Report Released: Evaluating the Costs and Benefits of Floodplain Protection Activities in Waterbury, VT and Willsboro, NY

This project evaluates the costs and benefits of floodplain protection in Waterbury, Vermont and Willsboro, New York in the Lake Champlain Basin, U.S.A. The primary elements of the project are ecosystem service valuation, buildout/conservation analysis, hydrologic calculations of current existing peak flows and predicted future peak flows, hydraulic modeling of floodplains, building damage simulations due to flooding, and a cost‐benefit accounting to determine what form of flood risk reduction makes sound economic sense.

The participating towns, and many others in the region, have endured damaging floods in the past few years due to their riverine and lakeshore setting. The towns are now grappling with difficult decisions to improve economic opportunities while increasing flood resiliency. Where and to what level does floodplain protection make sense? Do the benefits of floodplain protection (i.e., reduction of flood damages, lower recovery costs, increased health and safety, enhanced ecosystem services) outweigh the costs (i.e., loss of economic opportunity, reduced tax base, project implementation costs, increased building costs to flood‐proof structures, and recovery of structures remaining in the floodplain)? The results of this study will provide important information to towns in the Lake Champlain region to make sensible floodplain management decisions.

The technical content of this project is a collaboration between Milone & MacBroom of Waterbury, Vermont, Fitzgerald Environmental of Colchester, Vermont, Earth Economics of Tacoma, Washington, and dkcarlton & associates of Lake Forest Park, Washington. The project was led by the Lake Champlain Basin Program, and was supported by funds awarded to the New England Interstate Water Pollution Control Commission by the U.S. Environmental Protection Agency.

The benefit transfer analysis method was used to estimate the economic value of a given ecosystem from prior studies of that ecosystem type. Research was performed to expand the Earth Economics database to cover the Lake Champlain region and the Earth Economics Ecosystem Valuation Tool Kit was used to value floodplain function. The research and analysis resulted in a range of $/acre/year for six land cover classes in the floodplain (agriculture, forest, shrubland/grassland, wetland, river, and village greenspace).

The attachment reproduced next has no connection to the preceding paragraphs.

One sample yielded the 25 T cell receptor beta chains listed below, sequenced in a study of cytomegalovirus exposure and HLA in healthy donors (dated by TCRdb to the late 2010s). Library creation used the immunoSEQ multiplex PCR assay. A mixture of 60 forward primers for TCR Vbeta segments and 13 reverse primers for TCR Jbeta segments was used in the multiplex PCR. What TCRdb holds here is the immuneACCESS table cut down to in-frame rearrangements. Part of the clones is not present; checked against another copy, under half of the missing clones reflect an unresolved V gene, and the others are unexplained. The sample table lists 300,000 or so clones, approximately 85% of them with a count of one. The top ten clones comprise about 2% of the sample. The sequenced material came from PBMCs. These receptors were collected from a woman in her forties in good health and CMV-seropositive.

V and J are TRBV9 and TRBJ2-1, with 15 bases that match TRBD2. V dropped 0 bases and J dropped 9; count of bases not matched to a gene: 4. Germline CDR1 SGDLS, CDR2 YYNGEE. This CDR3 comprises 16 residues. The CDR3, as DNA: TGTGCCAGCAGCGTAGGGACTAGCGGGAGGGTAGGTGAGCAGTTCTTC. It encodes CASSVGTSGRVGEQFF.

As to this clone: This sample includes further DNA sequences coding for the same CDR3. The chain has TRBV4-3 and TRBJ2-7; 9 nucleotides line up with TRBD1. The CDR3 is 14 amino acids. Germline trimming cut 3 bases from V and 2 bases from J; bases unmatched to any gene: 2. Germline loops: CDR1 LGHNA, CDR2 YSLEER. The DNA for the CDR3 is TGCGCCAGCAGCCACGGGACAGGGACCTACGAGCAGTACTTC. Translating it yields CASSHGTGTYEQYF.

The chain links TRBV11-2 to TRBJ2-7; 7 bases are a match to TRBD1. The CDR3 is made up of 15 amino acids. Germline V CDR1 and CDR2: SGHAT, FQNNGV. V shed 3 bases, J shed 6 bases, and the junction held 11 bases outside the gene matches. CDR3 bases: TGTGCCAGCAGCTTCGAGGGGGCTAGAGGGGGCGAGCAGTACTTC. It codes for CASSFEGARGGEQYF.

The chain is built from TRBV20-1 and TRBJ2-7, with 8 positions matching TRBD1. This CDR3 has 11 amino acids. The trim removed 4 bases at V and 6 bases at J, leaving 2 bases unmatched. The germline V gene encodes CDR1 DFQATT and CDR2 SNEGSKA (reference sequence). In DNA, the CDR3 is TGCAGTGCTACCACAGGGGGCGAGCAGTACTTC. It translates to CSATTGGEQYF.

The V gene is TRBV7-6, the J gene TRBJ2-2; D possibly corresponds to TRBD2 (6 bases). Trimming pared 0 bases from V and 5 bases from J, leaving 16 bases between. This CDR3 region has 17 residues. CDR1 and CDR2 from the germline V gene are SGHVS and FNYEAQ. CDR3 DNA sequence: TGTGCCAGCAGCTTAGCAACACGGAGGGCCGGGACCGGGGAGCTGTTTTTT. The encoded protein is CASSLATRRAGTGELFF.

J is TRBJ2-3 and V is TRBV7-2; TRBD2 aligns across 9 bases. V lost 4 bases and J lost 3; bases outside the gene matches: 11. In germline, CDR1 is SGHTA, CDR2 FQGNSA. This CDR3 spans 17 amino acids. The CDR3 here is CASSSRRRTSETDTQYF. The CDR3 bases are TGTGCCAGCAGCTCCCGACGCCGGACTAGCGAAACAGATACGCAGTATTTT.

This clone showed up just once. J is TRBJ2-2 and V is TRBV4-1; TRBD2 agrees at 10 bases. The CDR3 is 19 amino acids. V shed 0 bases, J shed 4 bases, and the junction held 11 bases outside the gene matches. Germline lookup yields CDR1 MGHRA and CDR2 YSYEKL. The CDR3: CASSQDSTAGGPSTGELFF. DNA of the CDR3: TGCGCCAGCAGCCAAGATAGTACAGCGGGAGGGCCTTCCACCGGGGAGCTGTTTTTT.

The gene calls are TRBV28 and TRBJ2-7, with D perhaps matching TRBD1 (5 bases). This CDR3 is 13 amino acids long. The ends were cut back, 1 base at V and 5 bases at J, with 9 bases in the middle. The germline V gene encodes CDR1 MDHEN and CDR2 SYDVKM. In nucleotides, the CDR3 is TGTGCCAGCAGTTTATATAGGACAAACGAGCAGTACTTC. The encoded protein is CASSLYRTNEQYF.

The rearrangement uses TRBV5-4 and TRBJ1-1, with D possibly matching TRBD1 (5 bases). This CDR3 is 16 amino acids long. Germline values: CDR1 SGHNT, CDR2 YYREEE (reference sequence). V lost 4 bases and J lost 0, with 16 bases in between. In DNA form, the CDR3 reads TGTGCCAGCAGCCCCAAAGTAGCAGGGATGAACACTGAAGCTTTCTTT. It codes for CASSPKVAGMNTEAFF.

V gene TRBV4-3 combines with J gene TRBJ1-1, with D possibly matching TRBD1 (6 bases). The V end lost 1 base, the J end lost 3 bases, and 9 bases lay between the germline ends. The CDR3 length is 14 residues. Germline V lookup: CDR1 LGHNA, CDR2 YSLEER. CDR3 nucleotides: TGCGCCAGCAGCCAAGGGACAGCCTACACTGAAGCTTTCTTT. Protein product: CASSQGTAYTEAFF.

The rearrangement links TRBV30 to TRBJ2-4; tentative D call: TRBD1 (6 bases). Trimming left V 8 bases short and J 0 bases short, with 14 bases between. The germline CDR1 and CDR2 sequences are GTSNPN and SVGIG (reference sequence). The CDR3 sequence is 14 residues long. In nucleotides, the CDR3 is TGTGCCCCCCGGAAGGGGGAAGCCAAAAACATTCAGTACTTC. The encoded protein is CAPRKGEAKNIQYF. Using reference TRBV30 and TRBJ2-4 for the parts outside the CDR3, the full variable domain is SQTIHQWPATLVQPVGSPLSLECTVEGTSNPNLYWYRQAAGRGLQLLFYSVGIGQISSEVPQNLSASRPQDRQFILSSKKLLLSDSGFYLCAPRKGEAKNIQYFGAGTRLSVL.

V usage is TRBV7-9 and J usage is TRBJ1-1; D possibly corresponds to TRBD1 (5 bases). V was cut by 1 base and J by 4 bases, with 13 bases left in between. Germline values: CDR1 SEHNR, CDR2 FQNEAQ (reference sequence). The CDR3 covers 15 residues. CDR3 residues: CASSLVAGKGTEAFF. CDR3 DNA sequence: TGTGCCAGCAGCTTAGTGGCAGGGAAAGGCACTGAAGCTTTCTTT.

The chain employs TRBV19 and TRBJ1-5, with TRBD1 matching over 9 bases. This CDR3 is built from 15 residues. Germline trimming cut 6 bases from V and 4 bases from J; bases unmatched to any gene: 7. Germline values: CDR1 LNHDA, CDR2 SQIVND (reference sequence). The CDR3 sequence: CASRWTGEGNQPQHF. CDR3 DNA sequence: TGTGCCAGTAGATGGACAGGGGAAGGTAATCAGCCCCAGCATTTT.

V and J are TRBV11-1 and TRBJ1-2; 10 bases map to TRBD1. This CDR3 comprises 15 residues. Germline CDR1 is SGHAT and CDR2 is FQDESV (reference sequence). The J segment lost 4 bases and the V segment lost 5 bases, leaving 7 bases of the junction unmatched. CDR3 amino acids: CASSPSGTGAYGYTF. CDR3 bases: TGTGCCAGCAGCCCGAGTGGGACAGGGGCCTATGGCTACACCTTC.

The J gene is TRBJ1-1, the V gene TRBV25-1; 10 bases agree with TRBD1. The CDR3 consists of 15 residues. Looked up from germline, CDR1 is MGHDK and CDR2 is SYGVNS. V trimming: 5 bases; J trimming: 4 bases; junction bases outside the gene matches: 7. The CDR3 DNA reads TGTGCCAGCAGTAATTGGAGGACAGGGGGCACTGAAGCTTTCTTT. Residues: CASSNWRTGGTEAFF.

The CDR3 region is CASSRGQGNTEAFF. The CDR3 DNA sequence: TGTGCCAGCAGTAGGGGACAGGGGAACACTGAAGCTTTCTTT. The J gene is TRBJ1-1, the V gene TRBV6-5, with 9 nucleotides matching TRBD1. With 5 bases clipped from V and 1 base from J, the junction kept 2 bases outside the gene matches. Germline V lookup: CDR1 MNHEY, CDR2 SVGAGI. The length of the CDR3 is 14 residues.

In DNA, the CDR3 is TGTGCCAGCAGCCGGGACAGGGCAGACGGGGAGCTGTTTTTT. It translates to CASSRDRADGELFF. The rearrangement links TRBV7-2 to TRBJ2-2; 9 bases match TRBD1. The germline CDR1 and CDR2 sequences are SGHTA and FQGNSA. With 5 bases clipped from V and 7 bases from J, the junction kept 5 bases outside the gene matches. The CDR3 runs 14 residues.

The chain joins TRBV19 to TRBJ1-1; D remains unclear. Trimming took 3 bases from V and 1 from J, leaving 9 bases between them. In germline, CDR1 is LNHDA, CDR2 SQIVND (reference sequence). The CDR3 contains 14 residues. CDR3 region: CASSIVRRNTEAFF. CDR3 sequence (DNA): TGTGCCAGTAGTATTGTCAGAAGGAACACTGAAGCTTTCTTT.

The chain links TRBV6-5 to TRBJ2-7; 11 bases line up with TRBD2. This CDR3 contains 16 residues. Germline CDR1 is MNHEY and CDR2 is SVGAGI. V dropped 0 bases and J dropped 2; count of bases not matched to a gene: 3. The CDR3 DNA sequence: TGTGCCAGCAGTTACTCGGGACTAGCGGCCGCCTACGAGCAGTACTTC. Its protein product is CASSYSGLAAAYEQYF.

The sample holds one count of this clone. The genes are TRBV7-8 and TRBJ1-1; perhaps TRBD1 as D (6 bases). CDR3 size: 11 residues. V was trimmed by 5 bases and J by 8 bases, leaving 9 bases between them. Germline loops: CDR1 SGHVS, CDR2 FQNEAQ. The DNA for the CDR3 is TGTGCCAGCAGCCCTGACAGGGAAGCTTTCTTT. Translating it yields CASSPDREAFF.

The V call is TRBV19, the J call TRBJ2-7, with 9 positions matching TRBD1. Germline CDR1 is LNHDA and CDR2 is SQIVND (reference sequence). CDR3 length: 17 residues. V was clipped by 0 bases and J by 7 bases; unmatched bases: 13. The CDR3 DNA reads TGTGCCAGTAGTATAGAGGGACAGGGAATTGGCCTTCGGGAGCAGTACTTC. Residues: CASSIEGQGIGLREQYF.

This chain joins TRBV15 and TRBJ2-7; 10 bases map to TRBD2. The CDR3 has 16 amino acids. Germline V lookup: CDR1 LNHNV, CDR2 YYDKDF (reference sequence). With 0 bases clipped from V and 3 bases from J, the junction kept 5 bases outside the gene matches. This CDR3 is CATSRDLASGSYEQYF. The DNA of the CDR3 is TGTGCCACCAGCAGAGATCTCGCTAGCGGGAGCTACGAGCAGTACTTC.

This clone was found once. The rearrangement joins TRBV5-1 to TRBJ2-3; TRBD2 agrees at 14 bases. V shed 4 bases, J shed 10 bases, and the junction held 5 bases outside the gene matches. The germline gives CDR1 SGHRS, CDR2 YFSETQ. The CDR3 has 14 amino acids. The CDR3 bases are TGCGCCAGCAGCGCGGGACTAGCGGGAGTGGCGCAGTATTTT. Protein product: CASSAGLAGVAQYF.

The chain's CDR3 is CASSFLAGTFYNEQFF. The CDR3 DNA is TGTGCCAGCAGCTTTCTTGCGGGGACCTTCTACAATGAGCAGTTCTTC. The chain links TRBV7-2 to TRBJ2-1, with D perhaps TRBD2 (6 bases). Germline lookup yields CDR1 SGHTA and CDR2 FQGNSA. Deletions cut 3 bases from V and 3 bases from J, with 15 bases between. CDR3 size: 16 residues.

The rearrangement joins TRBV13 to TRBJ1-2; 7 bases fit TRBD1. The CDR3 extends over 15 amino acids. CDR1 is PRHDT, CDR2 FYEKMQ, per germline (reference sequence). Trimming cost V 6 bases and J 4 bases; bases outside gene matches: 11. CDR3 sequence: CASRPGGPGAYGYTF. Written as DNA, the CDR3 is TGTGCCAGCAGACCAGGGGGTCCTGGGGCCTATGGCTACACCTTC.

Each of the Towns in this study has a large base value of ecosystem services over a 50‐year timeframe ‐ $38.1 million to $216.3 million in Waterbury, Vermont and $4.5 million to $37.0 million in Willsboro, New York. This often unaccounted for value for services such as erosion control, flood mitigation, and recreation and tourism should be protected and expanded where possible. More services are provided when buildings are removed, while less take place upon building and land use conversion away from naturally functioning land.

Meetings were held with each Town to select floodplain management areas and scenarios for this study. The valley bottom floodplain settings and low‐gradient river channels lead to flooding as the primary hazard, and thus modeled inundation‐based floodplains are suitable management areas at both project sites. The management scenarios include existing conditions, building elevations, utility elevations, building removals, and buildout (full floodplain buildout following current floodplain regulations, removing all buildings in the 100‐year floodplain, and removing the most floodprone buildings). Flood risk reduction alternatives were identified for each Town and inserted into the hydraulic model. A preferred alternative that lowered flood levels the most and was supported by the Town was
selected for damage modeling.

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